About that Moneth whose name at first begun
From great AUGUSTUS, that Romes Empire wonne:
When the fierce Dog of Heaven, begun to rise
To baite the Lyon in th' Olympian skies.
Whose hot fire-breathing influence did cracke
With too much heate our aged Grandames backe,
Lapping up Rivers with his blaring tongue
T' allay the thirst which his proud stomacke stung.
Then did each Creature languish pant and beate
Under the influence of this horrid heate,
And I that oft in my low seated Cell
Had felt the burning of his fury fell:
Upon a time Aurora shining faire
Went forth to take the solace of the ayre.
And in those Meades beyond the lofty Towers
Of that white Pallace, where the nightly houres
Have oft bin spent in sounds of Musicke sweet
And active motion of the nimble feet:
Where earthly sonnes by night were seene to move,
Whilest many hearts were fir'd with flames of Love.
There I made choyse to walke before the Sunne
Had shewne his face, within our Horizon;
But on those bankes by which each turning tide
Thames lovely Isis with calme streames doth glide,
I had not walked long ere Dayes bright King
T' Olympus top his golden Carre did bring:
Whose Steedes with sting of his free lashes driven
With such swift speed did gallop through the heaven,
That Natures faire productions heere beneath
Did seeme to melt under their burning breath,
The wing'd inhabitants both of earth and skie
That too and fro in th' open ayre did flie
To Thickets, Woods, and Groves, swift concourse made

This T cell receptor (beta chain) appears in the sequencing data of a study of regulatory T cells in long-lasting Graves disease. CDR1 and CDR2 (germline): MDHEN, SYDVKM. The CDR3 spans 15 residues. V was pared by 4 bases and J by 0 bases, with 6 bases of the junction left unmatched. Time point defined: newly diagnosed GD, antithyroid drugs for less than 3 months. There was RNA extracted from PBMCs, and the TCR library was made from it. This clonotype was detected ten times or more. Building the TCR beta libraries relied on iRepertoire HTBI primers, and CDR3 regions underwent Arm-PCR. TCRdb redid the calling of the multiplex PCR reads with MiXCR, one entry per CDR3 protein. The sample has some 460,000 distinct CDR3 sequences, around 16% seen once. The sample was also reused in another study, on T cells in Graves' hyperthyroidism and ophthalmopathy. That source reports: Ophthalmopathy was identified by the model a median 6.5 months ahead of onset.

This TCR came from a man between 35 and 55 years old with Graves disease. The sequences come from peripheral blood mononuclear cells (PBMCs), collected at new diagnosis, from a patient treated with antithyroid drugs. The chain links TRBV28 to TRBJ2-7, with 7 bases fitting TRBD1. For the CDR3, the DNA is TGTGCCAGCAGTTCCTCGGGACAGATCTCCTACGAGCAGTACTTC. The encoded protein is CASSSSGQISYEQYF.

To shroud themselues under their leavie shade,
The bleating Lambe and little wandring Sheepe
That in the open fields before did keepe,
Forsaking their free laire, all flocking came
To seeke for shelter 'gainst Sol's burning flame.
And I 'mongst the rest compeld by heate
Which on my head did violently beat
To seeke some covert shade straight tooke my way
Unto a Grove which neere confining lay.
Where when I came the lofty trees, I clad
In Summers pride did cast a cooling shade,
Under whose leaves from Phoebus burning rayes
Sweet birds sate singing their Melodious layes,
There sate I downe upon the grassy ground
Amid'st those silent shades encompast round
By leavy trees that Arbour wise did spread
There goodly armes thicke brauncht above my head,
But as I there my selfe did closely shroud
The chearefull voyce of many laughing loude
All suddainely did penetrate myne eare
Which did apall my sence with suddaine feare
And casting round about my rowling eye
Without the wood I chanced to espie
A ragged crue of folke all set around
About a sunny bancke upon the ground
They all were clad in rags of Beggery
Taking no karpe of any faculty
Or honest calling to rely upon,
For trade or true profession had they none;
And now to passe the tedious time away
With pleasant tales as in the Sunne they lay
Each one in course the other did succeed
Which much content 'mongst themselves did breed
And I to be partaker of their mirth
Being closely hidden with a hill of earth
Unheard or seene convey'd my selfe so neare
That all their chat I un-espied did heare;
Some told of battailes and of bloody fights,
And some of Ladies and of loves delights
And some of dire events and Tragicall
And some of Jests and loves sports Comicall:
But 'mongst the rout one well I wot there was